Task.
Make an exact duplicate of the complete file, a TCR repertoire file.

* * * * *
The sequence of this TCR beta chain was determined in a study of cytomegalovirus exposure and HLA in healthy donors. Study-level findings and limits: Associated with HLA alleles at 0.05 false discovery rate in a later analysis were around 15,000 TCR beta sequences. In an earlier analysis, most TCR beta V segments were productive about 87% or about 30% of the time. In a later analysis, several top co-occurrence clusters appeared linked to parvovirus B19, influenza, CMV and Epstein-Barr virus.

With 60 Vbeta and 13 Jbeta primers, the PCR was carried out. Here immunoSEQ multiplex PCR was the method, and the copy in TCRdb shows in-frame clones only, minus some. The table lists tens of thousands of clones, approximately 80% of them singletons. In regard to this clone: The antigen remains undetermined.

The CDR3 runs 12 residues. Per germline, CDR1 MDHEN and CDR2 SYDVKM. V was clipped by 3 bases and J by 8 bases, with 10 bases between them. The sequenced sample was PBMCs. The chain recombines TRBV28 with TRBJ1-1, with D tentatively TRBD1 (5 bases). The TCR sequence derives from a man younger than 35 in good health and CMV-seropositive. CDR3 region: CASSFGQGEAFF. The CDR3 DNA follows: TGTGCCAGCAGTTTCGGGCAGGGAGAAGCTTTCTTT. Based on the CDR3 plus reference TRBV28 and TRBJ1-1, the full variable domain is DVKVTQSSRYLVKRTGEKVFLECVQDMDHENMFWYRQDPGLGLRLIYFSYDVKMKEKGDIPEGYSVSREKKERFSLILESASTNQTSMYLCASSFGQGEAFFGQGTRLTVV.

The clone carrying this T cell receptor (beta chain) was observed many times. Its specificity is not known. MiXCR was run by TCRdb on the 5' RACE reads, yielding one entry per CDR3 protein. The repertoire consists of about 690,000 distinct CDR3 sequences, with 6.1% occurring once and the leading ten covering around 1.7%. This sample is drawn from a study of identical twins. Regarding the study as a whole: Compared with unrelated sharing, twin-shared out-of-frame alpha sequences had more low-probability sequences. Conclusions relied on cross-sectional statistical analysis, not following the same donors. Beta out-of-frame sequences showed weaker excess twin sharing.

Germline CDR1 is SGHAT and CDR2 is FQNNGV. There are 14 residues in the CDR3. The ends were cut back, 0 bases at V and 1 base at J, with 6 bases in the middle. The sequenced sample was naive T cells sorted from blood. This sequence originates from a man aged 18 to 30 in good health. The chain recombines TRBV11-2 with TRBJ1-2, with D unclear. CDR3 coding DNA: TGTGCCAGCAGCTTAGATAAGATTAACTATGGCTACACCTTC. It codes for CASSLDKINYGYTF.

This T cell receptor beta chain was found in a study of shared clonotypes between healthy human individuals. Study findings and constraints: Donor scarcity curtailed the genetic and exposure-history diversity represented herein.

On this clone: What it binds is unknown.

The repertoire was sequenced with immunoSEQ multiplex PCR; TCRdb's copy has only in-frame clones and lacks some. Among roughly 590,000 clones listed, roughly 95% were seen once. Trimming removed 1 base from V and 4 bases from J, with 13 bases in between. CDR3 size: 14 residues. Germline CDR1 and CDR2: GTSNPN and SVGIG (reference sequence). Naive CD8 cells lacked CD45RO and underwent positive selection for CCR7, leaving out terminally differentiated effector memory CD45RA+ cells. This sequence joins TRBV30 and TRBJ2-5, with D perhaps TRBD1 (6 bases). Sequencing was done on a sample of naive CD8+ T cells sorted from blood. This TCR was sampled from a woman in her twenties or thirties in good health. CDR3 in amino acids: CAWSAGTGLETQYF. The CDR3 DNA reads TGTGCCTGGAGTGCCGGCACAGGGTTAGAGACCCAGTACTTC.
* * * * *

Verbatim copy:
The sequence of this TCR beta chain was determined in a study of cytomegalovirus exposure and HLA in healthy donors. Study-level findings and limits: Associated with HLA alleles at 0.05 false discovery rate in a later analysis were around 15,000 TCR beta sequences. In an earlier analysis, most TCR beta V segments were productive about 87% or about 30% of the time. In a later analysis, several top co-occurrence clusters appeared linked to parvovirus B19, influenza, CMV and Epstein-Barr virus.

With 60 Vbeta and 13 Jbeta primers, the PCR was carried out. Here immunoSEQ multiplex PCR was the method, and the copy in TCRdb shows in-frame clones only, minus some. The table lists tens of thousands of clones, approximately 80% of them singletons. In regard to this clone: The antigen remains undetermined.

The CDR3 runs 12 residues. Per germline, CDR1 MDHEN and CDR2 SYDVKM. V was clipped by 3 bases and J by 8 bases, with 10 bases between them. The sequenced sample was PBMCs. The chain recombines TRBV28 with TRBJ1-1, with D tentatively TRBD1 (5 bases). The TCR sequence derives from a man younger than 35 in good health and CMV-seropositive. CDR3 region: CASSFGQGEAFF. The CDR3 DNA follows: TGTGCCAGCAGTTTCGGGCAGGGAGAAGCTTTCTTT. Based on the CDR3 plus reference TRBV28 and TRBJ1-1, the full variable domain is DVKVTQSSRYLVKRTGEKVFLECVQDMDHENMFWYRQDPGLGLRLIYFSYDVKMKEKGDIPEGYSVSREKKERFSLILESASTNQTSMYLCASSFGQGEAFFGQGTRLTVV.

The clone carrying this T cell receptor (beta chain) was observed many times. Its specificity is not known. MiXCR was run by TCRdb on the 5' RACE reads, yielding one entry per CDR3 protein. The repertoire consists of about 690,000 distinct CDR3 sequences, with 6.1% occurring once and the leading ten covering around 1.7%. This sample is drawn from a study of identical twins. Regarding the study as a whole: Compared with unrelated sharing, twin-shared out-of-frame alpha sequences had more low-probability sequences. Conclusions relied on cross-sectional statistical analysis, not following the same donors. Beta out-of-frame sequences showed weaker excess twin sharing.

Germline CDR1 is SGHAT and CDR2 is FQNNGV. There are 14 residues in the CDR3. The ends were cut back, 0 bases at V and 1 base at J, with 6 bases in the middle. The sequenced sample was naive T cells sorted from blood. This sequence originates from a man aged 18 to 30 in good health. The chain recombines TRBV11-2 with TRBJ1-2, with D unclear. CDR3 coding DNA: TGTGCCAGCAGCTTAGATAAGATTAACTATGGCTACACCTTC. It codes for CASSLDKINYGYTF.

This T cell receptor beta chain was found in a study of shared clonotypes between healthy human individuals. Study findings and constraints: Donor scarcity curtailed the genetic and exposure-history diversity represented herein.

On this clone: What it binds is unknown.

The repertoire was sequenced with immunoSEQ multiplex PCR; TCRdb's copy has only in-frame clones and lacks some. Among roughly 590,000 clones listed, roughly 95% were seen once. Trimming removed 1 base from V and 4 bases from J, with 13 bases in between. CDR3 size: 14 residues. Germline CDR1 and CDR2: GTSNPN and SVGIG (reference sequence). Naive CD8 cells lacked CD45RO and underwent positive selection for CCR7, leaving out terminally differentiated effector memory CD45RA+ cells. This sequence joins TRBV30 and TRBJ2-5, with D perhaps TRBD1 (6 bases). Sequencing was done on a sample of naive CD8+ T cells sorted from blood. This TCR was sampled from a woman in her twenties or thirties in good health. CDR3 in amino acids: CAWSAGTGLETQYF. The CDR3 DNA reads TGTGCCTGGAGTGCCGGCACAGGGTTAGAGACCCAGTACTTC.